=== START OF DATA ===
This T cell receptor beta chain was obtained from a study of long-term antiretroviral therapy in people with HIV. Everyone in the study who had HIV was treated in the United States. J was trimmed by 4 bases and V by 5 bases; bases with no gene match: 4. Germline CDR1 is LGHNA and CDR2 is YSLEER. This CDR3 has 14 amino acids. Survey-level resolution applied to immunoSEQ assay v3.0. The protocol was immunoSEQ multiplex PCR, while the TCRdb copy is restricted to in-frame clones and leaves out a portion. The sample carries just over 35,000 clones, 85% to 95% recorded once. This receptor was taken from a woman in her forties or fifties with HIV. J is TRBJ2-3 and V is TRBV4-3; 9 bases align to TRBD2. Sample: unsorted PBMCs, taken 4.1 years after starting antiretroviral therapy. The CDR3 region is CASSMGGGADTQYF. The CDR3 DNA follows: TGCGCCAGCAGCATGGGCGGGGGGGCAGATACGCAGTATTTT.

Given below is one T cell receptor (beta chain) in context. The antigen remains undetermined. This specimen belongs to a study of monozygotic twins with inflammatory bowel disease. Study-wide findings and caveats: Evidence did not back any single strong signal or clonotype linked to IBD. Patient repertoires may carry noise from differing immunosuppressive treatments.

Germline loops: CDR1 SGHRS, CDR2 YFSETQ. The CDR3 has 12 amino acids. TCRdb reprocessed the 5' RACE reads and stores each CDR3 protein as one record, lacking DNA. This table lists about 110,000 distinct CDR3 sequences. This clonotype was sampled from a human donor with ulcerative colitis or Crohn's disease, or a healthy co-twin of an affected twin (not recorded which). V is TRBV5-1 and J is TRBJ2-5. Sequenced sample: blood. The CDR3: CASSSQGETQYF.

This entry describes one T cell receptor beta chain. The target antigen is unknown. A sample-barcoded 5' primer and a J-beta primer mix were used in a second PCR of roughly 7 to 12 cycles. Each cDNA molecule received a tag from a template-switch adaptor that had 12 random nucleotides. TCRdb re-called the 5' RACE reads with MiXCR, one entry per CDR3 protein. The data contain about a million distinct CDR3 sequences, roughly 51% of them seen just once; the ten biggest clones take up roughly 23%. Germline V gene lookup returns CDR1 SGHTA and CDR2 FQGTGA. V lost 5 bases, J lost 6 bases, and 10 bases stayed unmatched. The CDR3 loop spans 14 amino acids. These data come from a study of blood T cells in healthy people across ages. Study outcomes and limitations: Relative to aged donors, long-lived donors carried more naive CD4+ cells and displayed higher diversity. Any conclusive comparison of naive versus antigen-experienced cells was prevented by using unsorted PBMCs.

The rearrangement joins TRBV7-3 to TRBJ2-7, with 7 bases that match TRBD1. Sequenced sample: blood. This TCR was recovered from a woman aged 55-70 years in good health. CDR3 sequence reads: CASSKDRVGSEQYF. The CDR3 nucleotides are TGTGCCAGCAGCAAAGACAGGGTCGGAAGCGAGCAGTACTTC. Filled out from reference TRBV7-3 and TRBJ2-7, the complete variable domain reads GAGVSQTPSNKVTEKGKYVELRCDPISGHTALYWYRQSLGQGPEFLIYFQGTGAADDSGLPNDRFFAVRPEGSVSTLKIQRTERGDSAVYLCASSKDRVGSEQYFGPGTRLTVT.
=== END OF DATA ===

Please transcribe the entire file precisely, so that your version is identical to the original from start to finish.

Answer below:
This T cell receptor beta chain was obtained from a study of long-term antiretroviral therapy in people with HIV. Everyone in the study who had HIV was treated in the United States. J was trimmed by 4 bases and V by 5 bases; bases with no gene match: 4. Germline CDR1 is LGHNA and CDR2 is YSLEER. This CDR3 has 14 amino acids. Survey-level resolution applied to immunoSEQ assay v3.0. The protocol was immunoSEQ multiplex PCR, while the TCRdb copy is restricted to in-frame clones and leaves out a portion. The sample carries just over 35,000 clones, 85% to 95% recorded once. This receptor was taken from a woman in her forties or fifties with HIV. J is TRBJ2-3 and V is TRBV4-3; 9 bases align to TRBD2. Sample: unsorted PBMCs, taken 4.1 years after starting antiretroviral therapy. The CDR3 region is CASSMGGGADTQYF. The CDR3 DNA follows: TGCGCCAGCAGCATGGGCGGGGGGGCAGATACGCAGTATTTT.

Given below is one T cell receptor (beta chain) in context. The antigen remains undetermined. This specimen belongs to a study of monozygotic twins with inflammatory bowel disease. Study-wide findings and caveats: Evidence did not back any single strong signal or clonotype linked to IBD. Patient repertoires may carry noise from differing immunosuppressive treatments.

Germline loops: CDR1 SGHRS, CDR2 YFSETQ. The CDR3 has 12 amino acids. TCRdb reprocessed the 5' RACE reads and stores each CDR3 protein as one record, lacking DNA. This table lists about 110,000 distinct CDR3 sequences. This clonotype was sampled from a human donor with ulcerative colitis or Crohn's disease, or a healthy co-twin of an affected twin (not recorded which). V is TRBV5-1 and J is TRBJ2-5. Sequenced sample: blood. The CDR3: CASSSQGETQYF.

This entry describes one T cell receptor beta chain. The target antigen is unknown. A sample-barcoded 5' primer and a J-beta primer mix were used in a second PCR of roughly 7 to 12 cycles. Each cDNA molecule received a tag from a template-switch adaptor that had 12 random nucleotides. TCRdb re-called the 5' RACE reads with MiXCR, one entry per CDR3 protein. The data contain about a million distinct CDR3 sequences, roughly 51% of them seen just once; the ten biggest clones take up roughly 23%. Germline V gene lookup returns CDR1 SGHTA and CDR2 FQGTGA. V lost 5 bases, J lost 6 bases, and 10 bases stayed unmatched. The CDR3 loop spans 14 amino acids. These data come from a study of blood T cells in healthy people across ages. Study outcomes and limitations: Relative to aged donors, long-lived donors carried more naive CD4+ cells and displayed higher diversity. Any conclusive comparison of naive versus antigen-experienced cells was prevented by using unsorted PBMCs.

The rearrangement joins TRBV7-3 to TRBJ2-7, with 7 bases that match TRBD1. Sequenced sample: blood. This TCR was recovered from a woman aged 55-70 years in good health. CDR3 sequence reads: CASSKDRVGSEQYF. The CDR3 nucleotides are TGTGCCAGCAGCAAAGACAGGGTCGGAAGCGAGCAGTACTTC. Filled out from reference TRBV7-3 and TRBJ2-7, the complete variable domain reads GAGVSQTPSNKVTEKGKYVELRCDPISGHTALYWYRQSLGQGPEFLIYFQGTGAADDSGLPNDRFFAVRPEGSVSTLKIQRTERGDSAVYLCASSKDRVGSEQYFGPGTRLTVT.